When Self-Publishing Is More Useful As a Marketing Tool

Broken pencil

The turning point of my long-term publishing plans came when I realized I have very little in common with author Joanna Penn. Have you heard of her?

I started following Joanna on Twitter because she always shared great writing links, but I also began to follow her self-publishing story. She wrote a novel, released it as a 99-cent download, and reached 10,000 downloads after a few months.

Joanna blogged through the whole process and shared all of the details from editing to marketing. She worked really hard to pull it off, and as I added self-publishing to my own long-term publishing plans—plans that included books also published through large traditional publishers—I had no qualms about working hard.

For my self-publishing projects I marked up several drafts, lined up cover designers, sent out review copies, booked blog tours, and worked through spreadsheets listing everything else I had to do. The book received praise from experts, and my brother-in-law, a designer by trade, put together a sharp cover.

For all that fell into place, I dreaded opening those spreadsheets listing everything I had to do. You’d have thought I was being forced to slap a kitten each day.

I’ve always loved writing. Releasing my first commercially published book was a highlight of my life. Why did I hate self-publishing?

After processing my reaction to both self-publishing projects, I read Joanna Penn’s About Page one day. The light flickered on for me: Joanna had a business consulting background. She wasn’t just creative and dedicated to writing; she had the skills you need to run a successful business, which is a huge part of the self-publishing process.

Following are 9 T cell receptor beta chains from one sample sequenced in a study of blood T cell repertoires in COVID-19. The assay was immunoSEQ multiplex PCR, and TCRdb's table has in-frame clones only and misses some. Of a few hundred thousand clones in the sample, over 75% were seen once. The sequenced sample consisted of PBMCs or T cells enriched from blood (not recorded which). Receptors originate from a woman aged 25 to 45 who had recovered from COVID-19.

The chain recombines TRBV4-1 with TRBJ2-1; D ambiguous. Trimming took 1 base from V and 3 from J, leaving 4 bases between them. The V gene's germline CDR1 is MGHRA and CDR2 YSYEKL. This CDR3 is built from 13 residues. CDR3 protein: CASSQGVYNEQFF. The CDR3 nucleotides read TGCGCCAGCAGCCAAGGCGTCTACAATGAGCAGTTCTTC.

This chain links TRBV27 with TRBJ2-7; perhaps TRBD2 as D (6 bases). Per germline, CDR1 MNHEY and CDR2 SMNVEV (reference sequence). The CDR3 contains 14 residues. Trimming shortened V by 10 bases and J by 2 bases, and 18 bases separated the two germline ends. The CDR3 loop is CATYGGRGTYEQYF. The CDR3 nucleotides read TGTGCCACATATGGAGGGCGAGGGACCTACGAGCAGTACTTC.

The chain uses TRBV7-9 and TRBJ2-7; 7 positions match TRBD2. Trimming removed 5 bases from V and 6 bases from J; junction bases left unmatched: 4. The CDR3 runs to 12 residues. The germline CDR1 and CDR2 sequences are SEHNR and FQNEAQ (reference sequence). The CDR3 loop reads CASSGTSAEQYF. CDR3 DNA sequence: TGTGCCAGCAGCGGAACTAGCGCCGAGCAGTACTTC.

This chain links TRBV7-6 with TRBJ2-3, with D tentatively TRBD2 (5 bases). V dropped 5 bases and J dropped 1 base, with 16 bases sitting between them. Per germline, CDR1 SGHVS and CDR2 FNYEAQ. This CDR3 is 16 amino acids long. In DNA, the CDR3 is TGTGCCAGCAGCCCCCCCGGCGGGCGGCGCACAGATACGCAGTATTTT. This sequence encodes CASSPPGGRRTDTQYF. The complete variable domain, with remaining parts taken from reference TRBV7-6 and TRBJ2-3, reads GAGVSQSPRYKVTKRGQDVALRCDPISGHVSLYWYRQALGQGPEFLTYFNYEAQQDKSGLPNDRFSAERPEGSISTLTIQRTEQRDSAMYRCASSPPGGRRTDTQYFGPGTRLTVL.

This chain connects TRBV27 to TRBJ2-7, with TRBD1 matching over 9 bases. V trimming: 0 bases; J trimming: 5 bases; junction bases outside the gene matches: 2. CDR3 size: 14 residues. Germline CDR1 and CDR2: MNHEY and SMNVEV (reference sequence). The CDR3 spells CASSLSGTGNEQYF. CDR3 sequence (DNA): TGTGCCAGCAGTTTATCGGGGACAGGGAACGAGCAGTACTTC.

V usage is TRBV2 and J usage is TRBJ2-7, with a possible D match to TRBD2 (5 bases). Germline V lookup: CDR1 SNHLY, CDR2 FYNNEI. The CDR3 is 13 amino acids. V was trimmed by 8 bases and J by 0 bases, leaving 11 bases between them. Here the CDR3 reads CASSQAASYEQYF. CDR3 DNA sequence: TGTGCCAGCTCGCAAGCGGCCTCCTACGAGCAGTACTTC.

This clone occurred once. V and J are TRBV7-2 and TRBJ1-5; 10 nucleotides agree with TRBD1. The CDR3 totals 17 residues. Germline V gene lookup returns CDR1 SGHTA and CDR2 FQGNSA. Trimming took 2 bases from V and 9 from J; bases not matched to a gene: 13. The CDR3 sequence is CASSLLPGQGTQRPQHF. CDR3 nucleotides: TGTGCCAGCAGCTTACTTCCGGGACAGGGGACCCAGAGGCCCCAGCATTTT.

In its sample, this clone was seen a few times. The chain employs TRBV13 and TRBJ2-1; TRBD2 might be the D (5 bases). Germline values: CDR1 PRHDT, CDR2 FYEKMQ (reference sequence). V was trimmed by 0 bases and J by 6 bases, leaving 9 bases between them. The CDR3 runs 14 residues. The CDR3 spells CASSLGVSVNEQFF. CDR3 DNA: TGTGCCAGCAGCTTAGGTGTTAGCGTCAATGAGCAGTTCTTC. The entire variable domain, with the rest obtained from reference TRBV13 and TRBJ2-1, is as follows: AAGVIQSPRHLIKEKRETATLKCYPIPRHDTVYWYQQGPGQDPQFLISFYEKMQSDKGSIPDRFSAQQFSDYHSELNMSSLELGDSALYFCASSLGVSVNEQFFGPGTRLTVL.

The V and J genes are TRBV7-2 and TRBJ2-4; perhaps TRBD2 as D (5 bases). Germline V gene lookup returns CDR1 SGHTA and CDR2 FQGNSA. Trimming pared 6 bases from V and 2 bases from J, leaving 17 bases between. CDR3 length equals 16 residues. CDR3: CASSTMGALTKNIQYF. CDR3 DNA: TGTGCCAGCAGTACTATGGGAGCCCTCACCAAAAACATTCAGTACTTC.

Even the smallest publishing house provides more support than you’ll receive when self-publishing.

Self-publishing means that authors become small publishing companies. They aren’t just writing and editing. They need to manage a complex and draining process. There is layout, design, development editing, proofreading, retail planning, and marketing.

Doing all of these things well enough to sell more than fifty copies to my friends calls for a set of skills that many creative writers like myself simply don’t possess. Even if I had $5,000 on hand to hire designers, editors, and publicists, I’d turn myself into a publisher. Having published through large publishers, small publishers, and now independently, I’d much rather surrender a chunk of my royalties to an experienced publisher—heck, almost any publisher—so that I can pursue my creative calling.

Not sure about my take here? Read what Catherine Howard has to say:

We’ve seen time and time again that the self-publishers who enjoy consistent success are those who treat self-publishing like a business they’ve started up. They act like entrepreneurs, and make like their book is their first product—which it is.

I’m releasing my next book with a relatively small publisher that focuses on my niche, and the experience has been far better for me than self-publishing. They couldn’t pay out an advance, but I’m guaranteed a standard royalty. In return, they have edited the book, designed a cover, written marketing copy, developed a marketing plan, sought out endorsers, and reached out to retailers.

I could lament the non-existent advance, or I could focus on this: they’ve heavily invested in publishing my book after I paid them zip.

Best yet, I wrote the book and have been very involved in the design and marketing process, but they have managed the whole thing. Knowing that someone else is keeping the publishing process on track removes a tremendous burden from my mind and makes it far easier to develop creative marketing ideas.

I used to think of self-publishing as the only alternative to publishing with a large house. Now I’m committed to working with both large and small publishers. In addition, there are some strong subsidy publishers that provide excellent support to authors who have the means to pay for their services.

Now for my caveat: I haven’t ruled out self-publishing completely.

I’ll still create e-books that readers can download for free if they subscribe to my e-newsletter. E-books are also a great promotional tool. Even just selling a 10,000 word e-book on Amazon for 99 cents is a simple way to introduce readers to my work. It’s like I’m getting paid to advertise, but I have no illusions about building my career on these self-published books.